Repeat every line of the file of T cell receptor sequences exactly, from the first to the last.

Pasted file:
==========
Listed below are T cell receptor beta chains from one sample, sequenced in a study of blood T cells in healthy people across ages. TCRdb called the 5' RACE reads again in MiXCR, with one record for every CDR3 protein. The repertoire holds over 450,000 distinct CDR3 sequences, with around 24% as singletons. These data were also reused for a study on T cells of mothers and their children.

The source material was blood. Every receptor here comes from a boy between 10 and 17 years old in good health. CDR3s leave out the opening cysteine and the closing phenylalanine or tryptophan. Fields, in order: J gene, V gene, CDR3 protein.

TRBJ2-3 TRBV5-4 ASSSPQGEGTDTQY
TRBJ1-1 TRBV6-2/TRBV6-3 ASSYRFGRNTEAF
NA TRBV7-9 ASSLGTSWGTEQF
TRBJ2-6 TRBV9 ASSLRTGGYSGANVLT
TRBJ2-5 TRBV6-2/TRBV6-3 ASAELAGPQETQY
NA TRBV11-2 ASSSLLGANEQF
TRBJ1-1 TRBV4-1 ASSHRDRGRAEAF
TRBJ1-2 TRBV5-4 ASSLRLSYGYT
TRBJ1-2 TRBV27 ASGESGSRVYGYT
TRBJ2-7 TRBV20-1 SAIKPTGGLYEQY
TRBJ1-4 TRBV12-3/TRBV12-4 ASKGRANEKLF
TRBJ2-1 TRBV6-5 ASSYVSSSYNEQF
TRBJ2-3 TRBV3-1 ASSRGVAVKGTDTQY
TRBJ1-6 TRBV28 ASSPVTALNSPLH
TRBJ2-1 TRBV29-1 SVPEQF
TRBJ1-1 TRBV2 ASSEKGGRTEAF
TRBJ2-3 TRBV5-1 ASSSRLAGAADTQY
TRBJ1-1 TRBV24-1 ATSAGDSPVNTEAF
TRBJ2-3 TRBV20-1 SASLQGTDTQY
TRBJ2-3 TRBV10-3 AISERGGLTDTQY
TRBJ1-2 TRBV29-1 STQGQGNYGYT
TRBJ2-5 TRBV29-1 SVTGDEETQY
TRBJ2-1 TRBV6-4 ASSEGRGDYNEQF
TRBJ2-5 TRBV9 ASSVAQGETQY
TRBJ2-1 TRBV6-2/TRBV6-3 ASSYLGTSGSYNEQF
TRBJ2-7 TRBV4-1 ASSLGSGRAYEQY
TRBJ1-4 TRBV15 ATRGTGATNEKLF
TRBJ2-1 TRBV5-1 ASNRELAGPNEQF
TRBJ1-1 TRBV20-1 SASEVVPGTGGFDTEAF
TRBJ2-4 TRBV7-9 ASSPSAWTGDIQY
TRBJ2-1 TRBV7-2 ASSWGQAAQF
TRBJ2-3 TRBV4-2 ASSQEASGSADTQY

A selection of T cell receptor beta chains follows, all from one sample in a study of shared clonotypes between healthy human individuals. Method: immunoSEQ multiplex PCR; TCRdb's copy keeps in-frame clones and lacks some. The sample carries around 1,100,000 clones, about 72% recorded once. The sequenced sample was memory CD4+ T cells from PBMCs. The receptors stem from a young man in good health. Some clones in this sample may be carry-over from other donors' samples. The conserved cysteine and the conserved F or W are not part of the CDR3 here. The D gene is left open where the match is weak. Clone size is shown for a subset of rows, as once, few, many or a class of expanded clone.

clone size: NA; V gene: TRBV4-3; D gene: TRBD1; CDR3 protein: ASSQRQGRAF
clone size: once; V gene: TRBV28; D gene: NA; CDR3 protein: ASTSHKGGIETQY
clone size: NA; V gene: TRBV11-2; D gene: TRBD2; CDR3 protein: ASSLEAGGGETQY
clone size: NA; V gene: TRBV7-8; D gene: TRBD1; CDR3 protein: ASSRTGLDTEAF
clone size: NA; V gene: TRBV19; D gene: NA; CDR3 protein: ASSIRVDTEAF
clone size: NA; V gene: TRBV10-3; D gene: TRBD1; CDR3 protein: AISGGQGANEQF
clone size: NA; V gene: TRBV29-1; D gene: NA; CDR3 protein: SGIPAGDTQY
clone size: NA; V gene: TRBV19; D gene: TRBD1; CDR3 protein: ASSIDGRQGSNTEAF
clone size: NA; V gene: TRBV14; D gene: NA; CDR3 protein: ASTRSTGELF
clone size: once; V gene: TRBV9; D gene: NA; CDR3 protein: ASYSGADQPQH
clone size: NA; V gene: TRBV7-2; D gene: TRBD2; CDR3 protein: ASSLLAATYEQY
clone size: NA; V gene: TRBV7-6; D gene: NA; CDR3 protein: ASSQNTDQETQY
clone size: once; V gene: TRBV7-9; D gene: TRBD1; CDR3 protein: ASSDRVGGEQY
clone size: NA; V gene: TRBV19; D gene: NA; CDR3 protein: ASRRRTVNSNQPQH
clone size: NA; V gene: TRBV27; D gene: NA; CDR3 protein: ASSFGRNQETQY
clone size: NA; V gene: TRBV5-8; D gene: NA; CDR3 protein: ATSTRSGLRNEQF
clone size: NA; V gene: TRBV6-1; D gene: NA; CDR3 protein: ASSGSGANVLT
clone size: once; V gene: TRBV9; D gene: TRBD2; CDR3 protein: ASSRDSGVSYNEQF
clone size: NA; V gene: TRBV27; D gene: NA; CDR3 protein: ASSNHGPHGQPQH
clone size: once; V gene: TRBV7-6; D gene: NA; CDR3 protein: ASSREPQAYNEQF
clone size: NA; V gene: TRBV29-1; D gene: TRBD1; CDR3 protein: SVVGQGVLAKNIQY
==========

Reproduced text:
Listed below are T cell receptor beta chains from one sample, sequenced in a study of blood T cells in healthy people across ages. TCRdb called the 5' RACE reads again in MiXCR, with one record for every CDR3 protein. The repertoire holds over 450,000 distinct CDR3 sequences, with around 24% as singletons. These data were also reused for a study on T cells of mothers and their children.

The source material was blood. Every receptor here comes from a boy between 10 and 17 years old in good health. CDR3s leave out the opening cysteine and the closing phenylalanine or tryptophan. Fields, in order: J gene, V gene, CDR3 protein.

TRBJ2-3 TRBV5-4 ASSSPQGEGTDTQY
TRBJ1-1 TRBV6-2/TRBV6-3 ASSYRFGRNTEAF
NA TRBV7-9 ASSLGTSWGTEQF
TRBJ2-6 TRBV9 ASSLRTGGYSGANVLT
TRBJ2-5 TRBV6-2/TRBV6-3 ASAELAGPQETQY
NA TRBV11-2 ASSSLLGANEQF
TRBJ1-1 TRBV4-1 ASSHRDRGRAEAF
TRBJ1-2 TRBV5-4 ASSLRLSYGYT
TRBJ1-2 TRBV27 ASGESGSRVYGYT
TRBJ2-7 TRBV20-1 SAIKPTGGLYEQY
TRBJ1-4 TRBV12-3/TRBV12-4 ASKGRANEKLF
TRBJ2-1 TRBV6-5 ASSYVSSSYNEQF
TRBJ2-3 TRBV3-1 ASSRGVAVKGTDTQY
TRBJ1-6 TRBV28 ASSPVTALNSPLH
TRBJ2-1 TRBV29-1 SVPEQF
TRBJ1-1 TRBV2 ASSEKGGRTEAF
TRBJ2-3 TRBV5-1 ASSSRLAGAADTQY
TRBJ1-1 TRBV24-1 ATSAGDSPVNTEAF
TRBJ2-3 TRBV20-1 SASLQGTDTQY
TRBJ2-3 TRBV10-3 AISERGGLTDTQY
TRBJ1-2 TRBV29-1 STQGQGNYGYT
TRBJ2-5 TRBV29-1 SVTGDEETQY
TRBJ2-1 TRBV6-4 ASSEGRGDYNEQF
TRBJ2-5 TRBV9 ASSVAQGETQY
TRBJ2-1 TRBV6-2/TRBV6-3 ASSYLGTSGSYNEQF
TRBJ2-7 TRBV4-1 ASSLGSGRAYEQY
TRBJ1-4 TRBV15 ATRGTGATNEKLF
TRBJ2-1 TRBV5-1 ASNRELAGPNEQF
TRBJ1-1 TRBV20-1 SASEVVPGTGGFDTEAF
TRBJ2-4 TRBV7-9 ASSPSAWTGDIQY
TRBJ2-1 TRBV7-2 ASSWGQAAQF
TRBJ2-3 TRBV4-2 ASSQEASGSADTQY

A selection of T cell receptor beta chains follows, all from one sample in a study of shared clonotypes between healthy human individuals. Method: immunoSEQ multiplex PCR; TCRdb's copy keeps in-frame clones and lacks some. The sample carries around 1,100,000 clones, about 72% recorded once. The sequenced sample was memory CD4+ T cells from PBMCs. The receptors stem from a young man in good health. Some clones in this sample may be carry-over from other donors' samples. The conserved cysteine and the conserved F or W are not part of the CDR3 here. The D gene is left open where the match is weak. Clone size is shown for a subset of rows, as once, few, many or a class of expanded clone.

clone size: NA; V gene: TRBV4-3; D gene: TRBD1; CDR3 protein: ASSQRQGRAF
clone size: once; V gene: TRBV28; D gene: NA; CDR3 protein: ASTSHKGGIETQY
clone size: NA; V gene: TRBV11-2; D gene: TRBD2; CDR3 protein: ASSLEAGGGETQY
clone size: NA; V gene: TRBV7-8; D gene: TRBD1; CDR3 protein: ASSRTGLDTEAF
clone size: NA; V gene: TRBV19; D gene: NA; CDR3 protein: ASSIRVDTEAF
clone size: NA; V gene: TRBV10-3; D gene: TRBD1; CDR3 protein: AISGGQGANEQF
clone size: NA; V gene: TRBV29-1; D gene: NA; CDR3 protein: SGIPAGDTQY
clone size: NA; V gene: TRBV19; D gene: TRBD1; CDR3 protein: ASSIDGRQGSNTEAF
clone size: NA; V gene: TRBV14; D gene: NA; CDR3 protein: ASTRSTGELF
clone size: once; V gene: TRBV9; D gene: NA; CDR3 protein: ASYSGADQPQH
clone size: NA; V gene: TRBV7-2; D gene: TRBD2; CDR3 protein: ASSLLAATYEQY
clone size: NA; V gene: TRBV7-6; D gene: NA; CDR3 protein: ASSQNTDQETQY
clone size: once; V gene: TRBV7-9; D gene: TRBD1; CDR3 protein: ASSDRVGGEQY
clone size: NA; V gene: TRBV19; D gene: NA; CDR3 protein: ASRRRTVNSNQPQH
clone size: NA; V gene: TRBV27; D gene: NA; CDR3 protein: ASSFGRNQETQY
clone size: NA; V gene: TRBV5-8; D gene: NA; CDR3 protein: ATSTRSGLRNEQF
clone size: NA; V gene: TRBV6-1; D gene: NA; CDR3 protein: ASSGSGANVLT
clone size: once; V gene: TRBV9; D gene: TRBD2; CDR3 protein: ASSRDSGVSYNEQF
clone size: NA; V gene: TRBV27; D gene: NA; CDR3 protein: ASSNHGPHGQPQH
clone size: once; V gene: TRBV7-6; D gene: NA; CDR3 protein: ASSREPQAYNEQF
clone size: NA; V gene: TRBV29-1; D gene: TRBD1; CDR3 protein: SVVGQGVLAKNIQY